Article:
According to the report, nearly two-thirds of sellers’ agents said that staging a home decreases the amount of time the home spends on the market. Sixteen percent of sellers’ agents believe that staging either greatly or slightly increases a home’s time on the market.

Seventy-seven percent of buyers’ agents said that staging a home makes it easier for buyers to visualize the property as their future home, and 40 percent are more willing to walk through a staged home they first saw online.

Where things get interesting is that 38 percent of buyers’ agents said that staging positively affects a home’s value if the home is decorated to the buyer’s taste, meaning that a home’s staging should be designed to appeal to the largest number of potential buyers.

That’s interesting because potential buyers may not have the same tastes as the current homeowner, and as such the current style inside the home may not mesh with that of a majority of buyers.

Which is what makes home staging its own cottage industry.

“Although 25% of sellers pay for the staging themselves before listing their home, 21% of REALTORS® offer to stage the home,” said Jessica Lautz, managing director of surveys, research and communications in NAR’s Research Division. “Additionally, 14% of REALTORS® offer a home-staging service and 8% hire a professional home staging service.”

And those numbers are creeping up higher and higher each year.

“You want the house to feel comfortable and welcoming when people walk through the door,” Lautz said. “Our members suggest decluttering the home and a full cleaning – including carpet cleaning if you have carpets. Also removing pets, and that minor repairs are taken care of. If you have that drippy faucet, a potential homebuyer will notice it.”

More home buyers are doing all their research online before going to see a home.Click To Tweet

More buyers are doing all their research online before going to see a home, so how it looks online will dictate whether they are interested in a particular home or not.

The living room is the most important room, according to the study, to stage, followed by the kitchen and the master bedroom.

Some agents are even staging areas of homes if they are unique to the property – like an enclosed deck or a pool area.

And even a new kind of staging is starting to exist – virtual staging.

That’s right, using simple Photoshop tools, a Realtor is able to decorate an empty home digitally and present those photos online for potential buyers. It’s become such an savvy tool, that the REALTOR® personalize a home for multiple buyers and make it look different for each based on preferences – even though the home is, in reality, empty.

“It’s easier to visualize yourself as that future homeowner and you are willing to walk through that home you saw online,” Lautz said. “And you don’t even have to physically bring in furniture and what not to take pictures.”

It kind of equates to the old adage about book covers – if it’s appealing while the consumer is browsing, they are more likely to pick up the book to learn more about it, and once a book is in a consumer’s hand, they are more likely to buy it.

And when it’s staged, buy it, they are.

The highest share of buyers’ agents, 31 percent, reported that staging a home increases its dollar value by 1 to 5 percent. Thirteen percent said that staging increases the dollar value 6 to 10 percent.

Sellers’ agents report even more value is added from staging: 29 percent reported an increase of one to five percent in dollar value offered by buyers, 21 percent reporting an increase of 8 to 10 percent, and 5 percent reported an increase of 11 to 15 percent.

“We’ve been getting so many questions from members about the value of home-staging, which is why we did this study a second time,” Lautz said. “What I think is going on is that a lot of homebuyers not only look at homes online, but they are also watching shows on TV and have different expectations when they go into a home than what is mostly out there on the market.

“So, home staging has become much more popular with T.V. shows that are about home ownership and purchasing a home.”

Video: What Every Seller Needs to Know About the Value of Home Staging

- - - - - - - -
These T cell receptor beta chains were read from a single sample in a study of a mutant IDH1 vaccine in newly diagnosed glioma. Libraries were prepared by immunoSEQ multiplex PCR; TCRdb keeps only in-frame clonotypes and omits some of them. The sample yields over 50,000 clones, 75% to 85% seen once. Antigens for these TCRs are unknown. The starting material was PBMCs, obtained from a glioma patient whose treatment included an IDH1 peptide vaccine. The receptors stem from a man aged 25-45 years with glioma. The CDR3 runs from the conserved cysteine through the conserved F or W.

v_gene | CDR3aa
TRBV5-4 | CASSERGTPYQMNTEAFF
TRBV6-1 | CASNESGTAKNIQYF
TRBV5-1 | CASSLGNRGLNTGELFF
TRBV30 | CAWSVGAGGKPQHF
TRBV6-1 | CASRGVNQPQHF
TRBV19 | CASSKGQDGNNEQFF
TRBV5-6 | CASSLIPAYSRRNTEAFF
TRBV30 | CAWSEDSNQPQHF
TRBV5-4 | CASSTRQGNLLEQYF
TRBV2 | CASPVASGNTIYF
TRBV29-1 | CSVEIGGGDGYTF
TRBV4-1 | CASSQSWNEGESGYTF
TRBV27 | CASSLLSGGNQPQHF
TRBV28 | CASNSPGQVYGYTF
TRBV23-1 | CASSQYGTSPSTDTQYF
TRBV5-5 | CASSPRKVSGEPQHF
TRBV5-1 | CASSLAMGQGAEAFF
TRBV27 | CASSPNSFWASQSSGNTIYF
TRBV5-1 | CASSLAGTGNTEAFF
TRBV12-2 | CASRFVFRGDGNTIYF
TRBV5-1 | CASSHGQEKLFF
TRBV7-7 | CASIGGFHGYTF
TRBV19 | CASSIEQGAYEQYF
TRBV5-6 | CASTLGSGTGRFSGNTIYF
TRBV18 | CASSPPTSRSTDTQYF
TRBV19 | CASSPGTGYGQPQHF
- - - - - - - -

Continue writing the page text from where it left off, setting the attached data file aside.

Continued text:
Who doesn’t love a good real estate television show? In the span of thirty minutes we watch as home buyers check out a handful of homes, fall in love with one, and eagerly negotiate a deal with the seller.

But in real life, selling your home is not quite that easy. For starters most buyers pre-view far more listings than a TV buyer appears to see. And your home will be competing against every last one of them.

That’s why more and more sellers today turn to home staging.

Watch this video to learn.

REALTORS® Reveal Which Home Projects Bring The Biggest Return To Homeowners

Hard wood flooring in beautiful stylish living room area.

It’s not exactly a REALTOR® secret that upgrading your home usually means a bigger check at the closing table. But not every remodeling project translates into greater profit. And some homeowners have learned the hard way that the projects they’ve chosen to invest their time and money into don’t always bring the returns they banked on.

The 2017 Remodeling Impact Report from the National Association of Realtors® (NAR) provides some good insight for homeowners who want to make sure that they’re investing wisely when choosing a remodeling project. “Realtors® understand which remodeling projects and home upgrades will bring the most value to homeowners, whether they are remodeling with the hope of impressing potential buyers, bringing in higher offers or gaining more equity in the home,” said NAR President William E. Brown.

Kitchen renovations/upgrades, bathroom renovations and new wood flooring have the biggest appeal to home shoppers.Click To Tweet

Owners who want to spruce up their interior before selling their home, would be wise to learn which projects are worth the expense. REALTORS® found that complete kitchen renovations, kitchen upgrades, bathroom renovations and new wood flooring generated the biggest appeal to home shoppers. The interior projects that ended up yielded the largest financial return though? Hardwood floor refinishing.

Buffing and staining your hardwood is well worth it as homeowners typically recover 100% of project costs upon resale. If you need to lay down brand new wood flooring you’ll lose a bit of return, recovering only 91% of the investment. Surprisingly, bathroom renovations or adding a new bathroom entirely, actually yielded the lowest return. Homeowners only recouped 50% of those project costs.

REALTORS® advise homeowners looking to add curb appeal to focus on their rooftop. New roofing recovers 109% of projects costs at resale – more than any other remodeling project covered in the report. Vinyl windows, garage doors and vinyl siding are also worthwhile upgrades but none give homeowners as much bang for the buck as roofing.

Brown shares that most REALTORS® suggest focusing on the exterior first when remodeling for profit. “A home’s exterior is its first impression to potential buyers, so any project that improves curb appeal will yield plenty of bang for the buck.”